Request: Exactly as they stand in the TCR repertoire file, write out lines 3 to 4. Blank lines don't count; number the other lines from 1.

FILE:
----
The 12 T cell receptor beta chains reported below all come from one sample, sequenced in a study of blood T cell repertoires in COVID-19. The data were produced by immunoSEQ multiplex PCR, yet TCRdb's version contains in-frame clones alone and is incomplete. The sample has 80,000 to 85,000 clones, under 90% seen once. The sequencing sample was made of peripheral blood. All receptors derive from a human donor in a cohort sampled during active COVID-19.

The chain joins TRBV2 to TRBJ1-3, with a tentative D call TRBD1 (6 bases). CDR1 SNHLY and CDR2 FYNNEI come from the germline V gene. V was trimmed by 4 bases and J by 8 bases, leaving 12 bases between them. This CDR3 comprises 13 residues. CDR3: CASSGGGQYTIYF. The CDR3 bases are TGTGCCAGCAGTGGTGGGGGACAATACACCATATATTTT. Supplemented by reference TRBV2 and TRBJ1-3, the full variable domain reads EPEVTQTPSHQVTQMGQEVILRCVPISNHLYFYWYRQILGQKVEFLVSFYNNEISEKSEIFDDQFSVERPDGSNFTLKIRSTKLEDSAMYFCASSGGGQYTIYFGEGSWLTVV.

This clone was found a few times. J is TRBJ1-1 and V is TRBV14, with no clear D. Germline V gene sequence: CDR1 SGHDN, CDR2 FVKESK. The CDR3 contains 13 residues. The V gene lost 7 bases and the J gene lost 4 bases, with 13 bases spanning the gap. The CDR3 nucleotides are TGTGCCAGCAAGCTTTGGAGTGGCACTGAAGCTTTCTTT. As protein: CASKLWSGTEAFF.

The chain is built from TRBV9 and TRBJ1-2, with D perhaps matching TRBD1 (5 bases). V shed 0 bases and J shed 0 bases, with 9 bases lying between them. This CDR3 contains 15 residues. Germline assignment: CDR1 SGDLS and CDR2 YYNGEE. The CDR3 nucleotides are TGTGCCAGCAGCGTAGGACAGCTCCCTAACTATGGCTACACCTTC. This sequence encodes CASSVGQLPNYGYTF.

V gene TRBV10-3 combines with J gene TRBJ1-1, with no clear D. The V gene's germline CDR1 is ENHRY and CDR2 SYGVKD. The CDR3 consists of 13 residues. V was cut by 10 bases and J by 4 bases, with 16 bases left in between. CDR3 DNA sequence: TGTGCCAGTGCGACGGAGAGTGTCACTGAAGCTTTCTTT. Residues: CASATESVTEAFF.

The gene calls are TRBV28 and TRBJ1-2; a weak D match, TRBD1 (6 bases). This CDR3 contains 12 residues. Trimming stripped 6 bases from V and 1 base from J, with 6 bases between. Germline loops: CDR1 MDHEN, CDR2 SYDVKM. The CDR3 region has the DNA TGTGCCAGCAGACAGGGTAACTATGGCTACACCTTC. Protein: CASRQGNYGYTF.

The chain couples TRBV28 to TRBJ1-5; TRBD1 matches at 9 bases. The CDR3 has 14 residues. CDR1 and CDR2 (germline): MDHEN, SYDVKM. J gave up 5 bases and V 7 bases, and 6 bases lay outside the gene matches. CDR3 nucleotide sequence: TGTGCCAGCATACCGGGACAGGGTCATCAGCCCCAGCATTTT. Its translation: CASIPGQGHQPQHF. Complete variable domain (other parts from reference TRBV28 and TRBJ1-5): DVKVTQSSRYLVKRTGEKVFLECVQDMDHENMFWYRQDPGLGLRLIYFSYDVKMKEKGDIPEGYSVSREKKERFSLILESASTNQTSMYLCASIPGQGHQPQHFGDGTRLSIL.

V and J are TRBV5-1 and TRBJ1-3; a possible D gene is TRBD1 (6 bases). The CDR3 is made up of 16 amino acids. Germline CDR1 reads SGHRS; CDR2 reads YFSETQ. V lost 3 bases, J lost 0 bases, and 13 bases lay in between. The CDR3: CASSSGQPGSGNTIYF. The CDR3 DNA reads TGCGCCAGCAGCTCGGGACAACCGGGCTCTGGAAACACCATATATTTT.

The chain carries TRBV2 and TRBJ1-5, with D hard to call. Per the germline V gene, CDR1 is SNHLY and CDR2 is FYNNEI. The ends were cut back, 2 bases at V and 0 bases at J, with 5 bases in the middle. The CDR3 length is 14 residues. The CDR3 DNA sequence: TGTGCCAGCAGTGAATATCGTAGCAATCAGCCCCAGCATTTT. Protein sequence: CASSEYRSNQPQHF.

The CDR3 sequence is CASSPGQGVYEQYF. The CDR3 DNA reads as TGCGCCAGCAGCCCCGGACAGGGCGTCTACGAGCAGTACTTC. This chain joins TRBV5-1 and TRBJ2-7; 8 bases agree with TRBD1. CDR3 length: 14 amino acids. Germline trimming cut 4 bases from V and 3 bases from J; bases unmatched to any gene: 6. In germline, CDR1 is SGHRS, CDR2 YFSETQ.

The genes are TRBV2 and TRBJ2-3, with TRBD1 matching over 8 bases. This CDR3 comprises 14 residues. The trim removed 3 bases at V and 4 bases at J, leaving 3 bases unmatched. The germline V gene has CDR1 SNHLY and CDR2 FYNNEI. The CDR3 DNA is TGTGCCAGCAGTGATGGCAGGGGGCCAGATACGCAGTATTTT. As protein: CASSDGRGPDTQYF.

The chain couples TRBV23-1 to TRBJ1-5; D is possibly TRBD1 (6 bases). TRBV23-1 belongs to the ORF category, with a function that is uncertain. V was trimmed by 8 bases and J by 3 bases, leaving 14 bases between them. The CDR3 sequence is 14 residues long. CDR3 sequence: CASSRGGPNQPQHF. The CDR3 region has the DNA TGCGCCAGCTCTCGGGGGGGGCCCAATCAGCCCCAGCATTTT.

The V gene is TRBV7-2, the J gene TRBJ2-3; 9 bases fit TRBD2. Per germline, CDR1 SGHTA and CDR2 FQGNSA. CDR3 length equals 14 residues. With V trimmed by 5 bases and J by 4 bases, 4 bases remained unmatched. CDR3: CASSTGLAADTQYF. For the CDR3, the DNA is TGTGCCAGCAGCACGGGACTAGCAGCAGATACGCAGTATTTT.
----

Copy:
This clone was found a few times. J is TRBJ1-1 and V is TRBV14, with no clear D. Germline V gene sequence: CDR1 SGHDN, CDR2 FVKESK. The CDR3 contains 13 residues. The V gene lost 7 bases and the J gene lost 4 bases, with 13 bases spanning the gap. The CDR3 nucleotides are TGTGCCAGCAAGCTTTGGAGTGGCACTGAAGCTTTCTTT. As protein: CASKLWSGTEAFF.

The chain is built from TRBV9 and TRBJ1-2, with D perhaps matching TRBD1 (5 bases). V shed 0 bases and J shed 0 bases, with 9 bases lying between them. This CDR3 contains 15 residues. Germline assignment: CDR1 SGDLS and CDR2 YYNGEE. The CDR3 nucleotides are TGTGCCAGCAGCGTAGGACAGCTCCCTAACTATGGCTACACCTTC. This sequence encodes CASSVGQLPNYGYTF.